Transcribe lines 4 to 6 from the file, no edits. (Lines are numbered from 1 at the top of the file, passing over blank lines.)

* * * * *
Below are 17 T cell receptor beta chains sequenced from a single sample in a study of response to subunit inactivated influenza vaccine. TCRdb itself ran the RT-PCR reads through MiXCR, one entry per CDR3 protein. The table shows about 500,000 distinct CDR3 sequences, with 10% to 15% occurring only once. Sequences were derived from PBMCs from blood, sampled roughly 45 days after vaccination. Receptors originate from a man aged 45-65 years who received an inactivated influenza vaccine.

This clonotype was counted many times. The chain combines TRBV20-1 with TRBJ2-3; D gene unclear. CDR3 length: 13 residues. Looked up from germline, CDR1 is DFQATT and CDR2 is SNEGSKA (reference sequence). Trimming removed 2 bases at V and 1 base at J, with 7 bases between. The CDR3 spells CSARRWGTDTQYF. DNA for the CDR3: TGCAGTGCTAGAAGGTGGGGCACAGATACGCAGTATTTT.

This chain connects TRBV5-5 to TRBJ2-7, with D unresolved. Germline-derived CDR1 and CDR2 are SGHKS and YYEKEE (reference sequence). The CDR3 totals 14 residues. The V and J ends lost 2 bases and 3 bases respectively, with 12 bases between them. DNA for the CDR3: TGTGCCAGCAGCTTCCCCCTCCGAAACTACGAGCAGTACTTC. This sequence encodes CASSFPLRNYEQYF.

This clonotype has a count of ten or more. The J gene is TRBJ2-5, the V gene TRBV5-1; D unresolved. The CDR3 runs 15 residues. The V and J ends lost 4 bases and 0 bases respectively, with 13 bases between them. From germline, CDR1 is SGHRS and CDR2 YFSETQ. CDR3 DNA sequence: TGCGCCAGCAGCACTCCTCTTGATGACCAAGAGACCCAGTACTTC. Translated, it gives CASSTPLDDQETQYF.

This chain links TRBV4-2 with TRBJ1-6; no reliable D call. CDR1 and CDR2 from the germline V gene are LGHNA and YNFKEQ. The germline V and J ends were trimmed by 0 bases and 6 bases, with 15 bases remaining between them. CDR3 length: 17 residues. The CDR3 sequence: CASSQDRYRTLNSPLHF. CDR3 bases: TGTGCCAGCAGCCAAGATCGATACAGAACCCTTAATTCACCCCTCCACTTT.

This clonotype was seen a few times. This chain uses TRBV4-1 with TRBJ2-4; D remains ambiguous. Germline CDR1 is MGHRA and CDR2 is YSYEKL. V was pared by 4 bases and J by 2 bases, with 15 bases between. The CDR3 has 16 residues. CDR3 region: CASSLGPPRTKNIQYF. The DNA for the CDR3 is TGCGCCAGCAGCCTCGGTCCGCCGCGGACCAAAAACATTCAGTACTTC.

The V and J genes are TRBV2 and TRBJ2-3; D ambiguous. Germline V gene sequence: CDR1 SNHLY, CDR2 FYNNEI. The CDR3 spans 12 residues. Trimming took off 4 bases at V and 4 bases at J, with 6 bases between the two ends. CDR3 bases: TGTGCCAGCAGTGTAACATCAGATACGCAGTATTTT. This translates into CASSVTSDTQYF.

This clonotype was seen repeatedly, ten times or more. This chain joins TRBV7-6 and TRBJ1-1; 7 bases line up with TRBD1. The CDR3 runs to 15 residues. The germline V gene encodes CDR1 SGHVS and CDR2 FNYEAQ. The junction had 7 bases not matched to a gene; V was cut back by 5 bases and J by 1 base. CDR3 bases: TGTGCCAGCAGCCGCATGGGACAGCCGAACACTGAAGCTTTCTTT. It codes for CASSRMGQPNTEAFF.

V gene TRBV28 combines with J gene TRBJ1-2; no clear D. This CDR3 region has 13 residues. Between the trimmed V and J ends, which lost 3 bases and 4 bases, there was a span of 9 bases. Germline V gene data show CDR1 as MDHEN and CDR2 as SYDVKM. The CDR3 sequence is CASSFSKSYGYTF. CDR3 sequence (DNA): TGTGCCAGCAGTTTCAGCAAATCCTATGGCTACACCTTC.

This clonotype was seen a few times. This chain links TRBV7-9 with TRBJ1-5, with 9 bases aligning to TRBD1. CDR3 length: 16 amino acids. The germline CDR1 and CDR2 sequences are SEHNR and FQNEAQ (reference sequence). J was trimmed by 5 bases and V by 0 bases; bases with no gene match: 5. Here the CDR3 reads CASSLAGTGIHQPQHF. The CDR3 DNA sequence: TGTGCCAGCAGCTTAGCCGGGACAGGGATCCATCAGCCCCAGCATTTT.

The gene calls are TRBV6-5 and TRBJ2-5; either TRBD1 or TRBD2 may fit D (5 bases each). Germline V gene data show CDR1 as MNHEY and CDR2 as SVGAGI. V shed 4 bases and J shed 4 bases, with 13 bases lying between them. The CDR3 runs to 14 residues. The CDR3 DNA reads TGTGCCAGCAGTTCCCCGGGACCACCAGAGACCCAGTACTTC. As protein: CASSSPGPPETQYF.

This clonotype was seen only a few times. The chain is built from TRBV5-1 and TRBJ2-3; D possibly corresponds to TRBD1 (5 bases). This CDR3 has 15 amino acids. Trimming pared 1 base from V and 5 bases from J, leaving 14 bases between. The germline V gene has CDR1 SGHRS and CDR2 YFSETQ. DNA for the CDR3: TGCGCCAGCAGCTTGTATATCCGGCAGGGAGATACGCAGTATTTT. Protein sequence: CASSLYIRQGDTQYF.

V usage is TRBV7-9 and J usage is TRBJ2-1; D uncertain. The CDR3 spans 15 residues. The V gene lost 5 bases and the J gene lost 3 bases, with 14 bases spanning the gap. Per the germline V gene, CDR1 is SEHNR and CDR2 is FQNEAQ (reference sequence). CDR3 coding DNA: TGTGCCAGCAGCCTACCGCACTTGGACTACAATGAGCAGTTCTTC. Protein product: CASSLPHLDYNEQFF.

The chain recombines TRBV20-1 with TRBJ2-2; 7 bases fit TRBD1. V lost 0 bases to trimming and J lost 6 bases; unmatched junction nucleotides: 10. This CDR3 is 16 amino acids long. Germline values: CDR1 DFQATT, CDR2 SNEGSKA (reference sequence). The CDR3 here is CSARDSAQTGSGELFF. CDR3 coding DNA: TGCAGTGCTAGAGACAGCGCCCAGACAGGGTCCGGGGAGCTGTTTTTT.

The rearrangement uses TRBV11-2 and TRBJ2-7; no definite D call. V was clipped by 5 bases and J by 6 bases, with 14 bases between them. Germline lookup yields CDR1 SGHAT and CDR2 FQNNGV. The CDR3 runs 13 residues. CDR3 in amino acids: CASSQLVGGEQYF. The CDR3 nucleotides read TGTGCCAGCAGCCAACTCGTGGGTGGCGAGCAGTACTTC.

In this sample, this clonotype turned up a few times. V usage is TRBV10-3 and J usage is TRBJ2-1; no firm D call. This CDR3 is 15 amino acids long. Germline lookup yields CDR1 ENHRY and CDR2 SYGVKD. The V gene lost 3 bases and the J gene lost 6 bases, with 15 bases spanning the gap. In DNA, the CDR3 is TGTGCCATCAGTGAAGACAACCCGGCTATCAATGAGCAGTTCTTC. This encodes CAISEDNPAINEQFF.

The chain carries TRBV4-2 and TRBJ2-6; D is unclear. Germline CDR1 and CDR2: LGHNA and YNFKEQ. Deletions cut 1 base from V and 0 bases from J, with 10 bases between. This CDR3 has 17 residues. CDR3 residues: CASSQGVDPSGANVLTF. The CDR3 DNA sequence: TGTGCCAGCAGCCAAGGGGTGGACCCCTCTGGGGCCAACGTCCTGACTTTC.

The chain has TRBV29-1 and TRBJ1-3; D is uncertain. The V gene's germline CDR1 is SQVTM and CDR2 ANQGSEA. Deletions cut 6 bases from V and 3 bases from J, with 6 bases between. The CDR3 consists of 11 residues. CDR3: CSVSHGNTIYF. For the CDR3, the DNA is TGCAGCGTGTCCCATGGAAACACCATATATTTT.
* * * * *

This clonotype has a count of ten or more. The J gene is TRBJ2-5, the V gene TRBV5-1; D unresolved. The CDR3 runs 15 residues. The V and J ends lost 4 bases and 0 bases respectively, with 13 bases between them. From germline, CDR1 is SGHRS and CDR2 YFSETQ. CDR3 DNA sequence: TGCGCCAGCAGCACTCCTCTTGATGACCAAGAGACCCAGTACTTC. Translated, it gives CASSTPLDDQETQYF.

This chain links TRBV4-2 with TRBJ1-6; no reliable D call. CDR1 and CDR2 from the germline V gene are LGHNA and YNFKEQ. The germline V and J ends were trimmed by 0 bases and 6 bases, with 15 bases remaining between them. CDR3 length: 17 residues. The CDR3 sequence: CASSQDRYRTLNSPLHF. CDR3 bases: TGTGCCAGCAGCCAAGATCGATACAGAACCCTTAATTCACCCCTCCACTTT.

This clonotype was seen a few times. This chain uses TRBV4-1 with TRBJ2-4; D remains ambiguous. Germline CDR1 is MGHRA and CDR2 is YSYEKL. V was pared by 4 bases and J by 2 bases, with 15 bases between. The CDR3 has 16 residues. CDR3 region: CASSLGPPRTKNIQYF. The DNA for the CDR3 is TGCGCCAGCAGCCTCGGTCCGCCGCGGACCAAAAACATTCAGTACTTC.